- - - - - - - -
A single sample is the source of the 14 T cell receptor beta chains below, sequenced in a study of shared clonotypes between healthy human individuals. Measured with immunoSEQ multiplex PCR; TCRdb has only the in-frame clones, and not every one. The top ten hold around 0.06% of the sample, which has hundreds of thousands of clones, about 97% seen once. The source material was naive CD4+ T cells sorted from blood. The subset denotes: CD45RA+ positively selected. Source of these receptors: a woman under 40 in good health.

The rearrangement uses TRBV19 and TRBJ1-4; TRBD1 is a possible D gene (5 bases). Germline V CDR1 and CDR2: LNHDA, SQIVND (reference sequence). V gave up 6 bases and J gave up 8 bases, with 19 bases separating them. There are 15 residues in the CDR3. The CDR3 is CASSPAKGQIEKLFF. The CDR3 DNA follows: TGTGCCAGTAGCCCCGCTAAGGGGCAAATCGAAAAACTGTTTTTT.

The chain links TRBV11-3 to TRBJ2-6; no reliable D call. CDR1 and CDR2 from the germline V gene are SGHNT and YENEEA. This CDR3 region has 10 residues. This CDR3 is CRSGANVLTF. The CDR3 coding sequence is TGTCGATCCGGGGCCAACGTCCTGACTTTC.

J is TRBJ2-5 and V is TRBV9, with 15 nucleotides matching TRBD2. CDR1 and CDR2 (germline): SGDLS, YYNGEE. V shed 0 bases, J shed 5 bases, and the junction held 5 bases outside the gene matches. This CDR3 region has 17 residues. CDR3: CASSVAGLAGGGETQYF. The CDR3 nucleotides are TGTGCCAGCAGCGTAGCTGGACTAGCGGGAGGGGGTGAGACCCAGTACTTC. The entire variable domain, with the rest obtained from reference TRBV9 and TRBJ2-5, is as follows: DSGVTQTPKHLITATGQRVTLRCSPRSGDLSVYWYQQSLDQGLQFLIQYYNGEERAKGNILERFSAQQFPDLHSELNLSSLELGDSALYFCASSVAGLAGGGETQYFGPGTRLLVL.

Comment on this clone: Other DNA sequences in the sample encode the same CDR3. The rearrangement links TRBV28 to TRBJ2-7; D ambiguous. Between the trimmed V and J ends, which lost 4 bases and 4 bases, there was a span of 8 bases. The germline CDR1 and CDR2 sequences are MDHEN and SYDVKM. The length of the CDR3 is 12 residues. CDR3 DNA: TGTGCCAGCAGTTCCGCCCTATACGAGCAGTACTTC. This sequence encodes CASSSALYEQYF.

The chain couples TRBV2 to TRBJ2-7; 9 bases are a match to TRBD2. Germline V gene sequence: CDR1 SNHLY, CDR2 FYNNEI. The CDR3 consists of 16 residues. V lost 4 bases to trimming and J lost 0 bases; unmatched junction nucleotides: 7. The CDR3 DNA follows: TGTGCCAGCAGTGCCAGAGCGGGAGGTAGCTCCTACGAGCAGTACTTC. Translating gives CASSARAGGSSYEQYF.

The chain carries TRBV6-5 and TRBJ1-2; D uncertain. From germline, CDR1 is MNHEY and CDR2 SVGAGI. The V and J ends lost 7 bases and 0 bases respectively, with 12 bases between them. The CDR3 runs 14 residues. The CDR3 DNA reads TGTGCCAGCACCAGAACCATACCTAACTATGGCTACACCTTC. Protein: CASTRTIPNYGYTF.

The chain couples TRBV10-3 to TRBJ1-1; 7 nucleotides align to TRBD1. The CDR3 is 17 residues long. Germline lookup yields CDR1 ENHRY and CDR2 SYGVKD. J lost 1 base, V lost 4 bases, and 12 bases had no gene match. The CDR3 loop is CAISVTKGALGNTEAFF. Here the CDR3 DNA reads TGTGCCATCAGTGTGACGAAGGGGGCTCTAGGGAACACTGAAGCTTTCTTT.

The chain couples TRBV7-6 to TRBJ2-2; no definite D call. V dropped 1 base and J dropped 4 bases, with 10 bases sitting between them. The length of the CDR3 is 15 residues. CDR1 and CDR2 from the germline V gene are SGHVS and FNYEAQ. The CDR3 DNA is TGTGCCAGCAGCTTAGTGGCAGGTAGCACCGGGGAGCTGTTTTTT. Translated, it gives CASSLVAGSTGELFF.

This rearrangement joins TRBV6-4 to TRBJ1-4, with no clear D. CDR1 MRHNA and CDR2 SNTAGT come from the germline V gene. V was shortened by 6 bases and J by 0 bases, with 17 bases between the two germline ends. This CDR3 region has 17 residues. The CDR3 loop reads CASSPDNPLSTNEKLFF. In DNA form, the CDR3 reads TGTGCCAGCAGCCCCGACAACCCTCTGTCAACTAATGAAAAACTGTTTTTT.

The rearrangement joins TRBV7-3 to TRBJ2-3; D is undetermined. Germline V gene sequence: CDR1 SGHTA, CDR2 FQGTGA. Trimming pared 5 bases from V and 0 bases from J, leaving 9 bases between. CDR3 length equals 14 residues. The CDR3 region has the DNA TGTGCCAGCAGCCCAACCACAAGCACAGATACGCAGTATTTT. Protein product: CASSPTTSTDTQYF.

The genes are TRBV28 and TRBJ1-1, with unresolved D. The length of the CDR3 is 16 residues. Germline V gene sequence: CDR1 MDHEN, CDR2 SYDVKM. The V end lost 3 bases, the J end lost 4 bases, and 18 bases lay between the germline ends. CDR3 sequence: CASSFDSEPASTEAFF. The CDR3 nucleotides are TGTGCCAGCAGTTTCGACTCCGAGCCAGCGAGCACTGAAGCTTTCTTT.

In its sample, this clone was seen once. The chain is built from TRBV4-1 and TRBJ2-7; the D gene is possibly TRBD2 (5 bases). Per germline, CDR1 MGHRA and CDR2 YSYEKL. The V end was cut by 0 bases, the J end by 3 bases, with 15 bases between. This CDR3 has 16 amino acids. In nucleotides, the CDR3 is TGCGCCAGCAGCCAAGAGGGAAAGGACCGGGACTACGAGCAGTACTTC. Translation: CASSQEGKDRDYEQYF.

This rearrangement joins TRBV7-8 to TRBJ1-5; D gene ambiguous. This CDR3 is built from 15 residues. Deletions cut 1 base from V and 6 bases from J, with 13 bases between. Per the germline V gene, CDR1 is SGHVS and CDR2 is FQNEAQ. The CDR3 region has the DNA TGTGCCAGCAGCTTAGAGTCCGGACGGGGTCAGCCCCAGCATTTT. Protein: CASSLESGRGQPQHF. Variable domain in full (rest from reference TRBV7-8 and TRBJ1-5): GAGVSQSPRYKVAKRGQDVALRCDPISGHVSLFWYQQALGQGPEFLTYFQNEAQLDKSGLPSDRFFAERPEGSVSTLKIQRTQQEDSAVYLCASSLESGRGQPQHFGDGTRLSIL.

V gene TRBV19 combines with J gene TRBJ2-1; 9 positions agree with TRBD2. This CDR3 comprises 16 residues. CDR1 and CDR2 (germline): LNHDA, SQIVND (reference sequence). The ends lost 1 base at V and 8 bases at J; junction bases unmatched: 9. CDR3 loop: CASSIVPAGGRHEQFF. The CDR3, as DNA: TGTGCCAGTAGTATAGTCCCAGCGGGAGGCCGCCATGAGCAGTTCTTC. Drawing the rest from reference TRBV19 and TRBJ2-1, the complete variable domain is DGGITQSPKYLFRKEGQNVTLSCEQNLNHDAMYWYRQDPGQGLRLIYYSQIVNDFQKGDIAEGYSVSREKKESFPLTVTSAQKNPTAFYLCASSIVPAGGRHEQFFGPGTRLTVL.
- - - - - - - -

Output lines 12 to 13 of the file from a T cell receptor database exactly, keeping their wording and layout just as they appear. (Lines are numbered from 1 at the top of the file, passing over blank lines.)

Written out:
The genes are TRBV28 and TRBJ1-1, with unresolved D. The length of the CDR3 is 16 residues. Germline V gene sequence: CDR1 MDHEN, CDR2 SYDVKM. The V end lost 3 bases, the J end lost 4 bases, and 18 bases lay between the germline ends. CDR3 sequence: CASSFDSEPASTEAFF. The CDR3 nucleotides are TGTGCCAGCAGTTTCGACTCCGAGCCAGCGAGCACTGAAGCTTTCTTT.

In its sample, this clone was seen once. The chain is built from TRBV4-1 and TRBJ2-7; the D gene is possibly TRBD2 (5 bases). Per germline, CDR1 MGHRA and CDR2 YSYEKL. The V end was cut by 0 bases, the J end by 3 bases, with 15 bases between. This CDR3 has 16 amino acids. In nucleotides, the CDR3 is TGCGCCAGCAGCCAAGAGGGAAAGGACCGGGACTACGAGCAGTACTTC. Translation: CASSQEGKDRDYEQYF.